Google has released optimization features designed to improve battery life and memory usage on machines running the latest version of its Chrome desktop web browser. Chrome’s new Energy Saver and Memory Saver modes were first announced in December last year alongside the release of Chrome 108, and now as noted by Android Police, the two optimization utilities are starting to roll out globally onto Chrome 110 desktops for Mac, Windows, and Chromebooks.
Memory Saver mode essentially snoozes Chrome tabs that aren’t currently in use to free up RAM for more intensive tasks and create a smoother browsing experience. Don’t worry if you’re a tab hoarder though, as these inactive tabs are still visible and can be reloaded at any time to pick up where you left off. Your most used websites can also be marked as exempt from Memory Saver to ensure they’re always running at the maximum possible performance.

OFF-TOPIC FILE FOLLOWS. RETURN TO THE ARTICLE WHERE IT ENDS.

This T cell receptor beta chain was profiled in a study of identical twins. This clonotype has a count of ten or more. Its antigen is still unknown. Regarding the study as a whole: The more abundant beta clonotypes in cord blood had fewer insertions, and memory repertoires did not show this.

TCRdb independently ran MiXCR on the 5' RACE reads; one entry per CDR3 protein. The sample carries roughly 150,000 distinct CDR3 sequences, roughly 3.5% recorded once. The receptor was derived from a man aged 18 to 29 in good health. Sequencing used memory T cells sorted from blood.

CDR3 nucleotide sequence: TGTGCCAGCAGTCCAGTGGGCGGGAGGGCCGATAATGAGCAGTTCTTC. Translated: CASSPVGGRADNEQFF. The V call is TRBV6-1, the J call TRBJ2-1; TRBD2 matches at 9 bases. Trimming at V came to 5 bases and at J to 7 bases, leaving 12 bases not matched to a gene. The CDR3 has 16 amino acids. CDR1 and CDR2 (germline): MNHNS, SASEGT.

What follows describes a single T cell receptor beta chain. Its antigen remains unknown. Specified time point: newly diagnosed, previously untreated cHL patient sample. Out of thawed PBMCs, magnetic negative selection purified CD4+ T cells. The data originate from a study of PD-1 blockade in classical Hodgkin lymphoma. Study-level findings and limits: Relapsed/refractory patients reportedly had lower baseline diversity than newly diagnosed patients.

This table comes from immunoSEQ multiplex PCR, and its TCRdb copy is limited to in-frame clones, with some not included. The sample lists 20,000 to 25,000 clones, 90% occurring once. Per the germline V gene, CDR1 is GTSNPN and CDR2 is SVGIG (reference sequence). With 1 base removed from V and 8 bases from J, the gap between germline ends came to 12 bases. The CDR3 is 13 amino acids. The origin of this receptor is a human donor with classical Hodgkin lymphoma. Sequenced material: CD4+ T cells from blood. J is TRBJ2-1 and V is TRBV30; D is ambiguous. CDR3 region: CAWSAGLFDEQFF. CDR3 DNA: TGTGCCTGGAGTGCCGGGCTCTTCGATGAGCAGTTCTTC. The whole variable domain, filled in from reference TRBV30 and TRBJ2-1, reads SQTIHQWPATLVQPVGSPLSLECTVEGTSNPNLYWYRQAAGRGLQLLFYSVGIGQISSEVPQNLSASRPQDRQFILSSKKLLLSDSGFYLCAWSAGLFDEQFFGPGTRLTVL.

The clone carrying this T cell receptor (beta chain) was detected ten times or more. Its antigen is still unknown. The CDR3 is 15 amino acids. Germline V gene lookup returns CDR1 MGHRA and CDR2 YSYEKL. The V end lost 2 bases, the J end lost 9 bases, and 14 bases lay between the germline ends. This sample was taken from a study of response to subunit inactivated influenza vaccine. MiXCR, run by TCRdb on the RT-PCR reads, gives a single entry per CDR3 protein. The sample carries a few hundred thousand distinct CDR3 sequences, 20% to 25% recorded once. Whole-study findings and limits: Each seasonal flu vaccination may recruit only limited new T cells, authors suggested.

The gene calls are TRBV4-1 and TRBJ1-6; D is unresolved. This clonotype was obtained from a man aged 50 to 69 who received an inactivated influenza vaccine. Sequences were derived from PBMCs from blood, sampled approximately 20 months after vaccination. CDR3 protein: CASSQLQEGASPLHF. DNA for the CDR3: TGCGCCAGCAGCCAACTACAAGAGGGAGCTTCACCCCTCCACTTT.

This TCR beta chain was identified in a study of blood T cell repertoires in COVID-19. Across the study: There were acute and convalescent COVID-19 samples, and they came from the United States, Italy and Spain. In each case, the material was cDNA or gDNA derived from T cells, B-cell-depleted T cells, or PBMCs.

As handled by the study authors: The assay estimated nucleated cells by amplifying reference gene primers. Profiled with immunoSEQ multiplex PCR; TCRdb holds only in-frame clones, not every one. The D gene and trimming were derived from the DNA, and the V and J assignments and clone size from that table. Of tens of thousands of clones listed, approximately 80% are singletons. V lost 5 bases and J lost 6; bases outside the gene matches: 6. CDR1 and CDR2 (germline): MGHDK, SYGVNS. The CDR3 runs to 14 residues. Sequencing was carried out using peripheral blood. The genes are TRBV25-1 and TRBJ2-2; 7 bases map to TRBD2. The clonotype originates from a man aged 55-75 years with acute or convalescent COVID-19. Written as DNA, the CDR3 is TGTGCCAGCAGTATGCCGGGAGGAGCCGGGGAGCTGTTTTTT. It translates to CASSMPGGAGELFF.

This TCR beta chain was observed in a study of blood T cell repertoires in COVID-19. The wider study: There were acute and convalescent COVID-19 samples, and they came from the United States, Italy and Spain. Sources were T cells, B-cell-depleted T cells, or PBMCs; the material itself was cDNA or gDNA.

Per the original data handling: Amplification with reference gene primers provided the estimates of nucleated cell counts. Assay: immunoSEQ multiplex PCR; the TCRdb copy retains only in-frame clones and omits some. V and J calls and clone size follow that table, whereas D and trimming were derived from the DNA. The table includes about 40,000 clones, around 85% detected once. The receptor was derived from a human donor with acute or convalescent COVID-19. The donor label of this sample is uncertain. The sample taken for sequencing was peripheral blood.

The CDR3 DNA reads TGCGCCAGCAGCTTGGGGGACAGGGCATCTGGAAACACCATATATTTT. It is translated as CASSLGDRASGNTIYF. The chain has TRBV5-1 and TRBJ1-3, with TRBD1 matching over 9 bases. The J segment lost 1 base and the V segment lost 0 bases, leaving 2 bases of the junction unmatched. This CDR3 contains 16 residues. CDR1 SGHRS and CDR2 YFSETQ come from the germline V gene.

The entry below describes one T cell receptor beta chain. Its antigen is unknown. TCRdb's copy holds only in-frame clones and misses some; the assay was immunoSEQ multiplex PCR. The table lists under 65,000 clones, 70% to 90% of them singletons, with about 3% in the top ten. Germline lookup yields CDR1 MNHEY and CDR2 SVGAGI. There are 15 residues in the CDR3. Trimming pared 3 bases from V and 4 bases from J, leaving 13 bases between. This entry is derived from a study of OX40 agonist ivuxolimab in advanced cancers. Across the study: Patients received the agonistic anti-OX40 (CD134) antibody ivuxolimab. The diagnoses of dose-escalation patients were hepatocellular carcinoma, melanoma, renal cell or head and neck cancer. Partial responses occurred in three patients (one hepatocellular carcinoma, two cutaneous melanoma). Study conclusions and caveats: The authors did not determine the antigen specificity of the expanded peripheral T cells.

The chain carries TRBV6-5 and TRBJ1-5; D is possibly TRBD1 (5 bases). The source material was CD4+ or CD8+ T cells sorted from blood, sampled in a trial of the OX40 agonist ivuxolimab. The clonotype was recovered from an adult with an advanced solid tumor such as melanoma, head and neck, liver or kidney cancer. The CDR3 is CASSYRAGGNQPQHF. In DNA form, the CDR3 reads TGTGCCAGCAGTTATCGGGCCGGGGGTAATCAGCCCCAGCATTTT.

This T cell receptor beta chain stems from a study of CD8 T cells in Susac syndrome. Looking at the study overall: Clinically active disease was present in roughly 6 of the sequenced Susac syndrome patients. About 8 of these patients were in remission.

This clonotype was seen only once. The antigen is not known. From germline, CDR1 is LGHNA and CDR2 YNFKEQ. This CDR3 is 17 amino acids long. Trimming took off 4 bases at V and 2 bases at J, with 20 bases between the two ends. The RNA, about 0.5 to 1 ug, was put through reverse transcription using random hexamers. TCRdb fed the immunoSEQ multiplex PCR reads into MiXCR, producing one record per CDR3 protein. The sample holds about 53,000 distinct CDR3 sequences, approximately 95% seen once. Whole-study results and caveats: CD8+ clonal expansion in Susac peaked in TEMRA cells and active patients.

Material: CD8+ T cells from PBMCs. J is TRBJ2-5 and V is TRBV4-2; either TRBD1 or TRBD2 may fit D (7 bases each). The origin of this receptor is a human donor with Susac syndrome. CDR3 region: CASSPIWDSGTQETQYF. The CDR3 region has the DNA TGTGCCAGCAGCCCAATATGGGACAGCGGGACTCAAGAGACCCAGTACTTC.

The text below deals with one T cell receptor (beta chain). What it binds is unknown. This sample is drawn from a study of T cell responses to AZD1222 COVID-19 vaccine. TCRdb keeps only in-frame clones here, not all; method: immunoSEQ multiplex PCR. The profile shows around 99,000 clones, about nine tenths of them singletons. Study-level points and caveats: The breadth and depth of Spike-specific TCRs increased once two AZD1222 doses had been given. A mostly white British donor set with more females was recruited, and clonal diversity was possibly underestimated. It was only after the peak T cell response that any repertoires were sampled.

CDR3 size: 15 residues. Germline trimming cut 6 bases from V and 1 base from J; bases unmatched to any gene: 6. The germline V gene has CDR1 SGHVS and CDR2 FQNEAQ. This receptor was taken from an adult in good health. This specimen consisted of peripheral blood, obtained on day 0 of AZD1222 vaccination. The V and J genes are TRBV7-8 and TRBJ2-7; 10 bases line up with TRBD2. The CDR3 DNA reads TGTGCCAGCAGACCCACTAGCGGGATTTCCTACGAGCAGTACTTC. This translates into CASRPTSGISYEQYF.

Energy Saver mode similarly limits any unnecessary background website activity, such as visual effects like smooth scrolling on animations or videos. You can choose to have it kick in when a device running Chrome is reduced to 20 percent battery, or from the moment you unplug from a power source. Google hasn’t mentioned how much juice the feature might save though.
Both Memory Saver and Energy Saver are enabled by default on devices running Chrome 110, and can be disabled at any time by heading into the Performance tab of your system settings.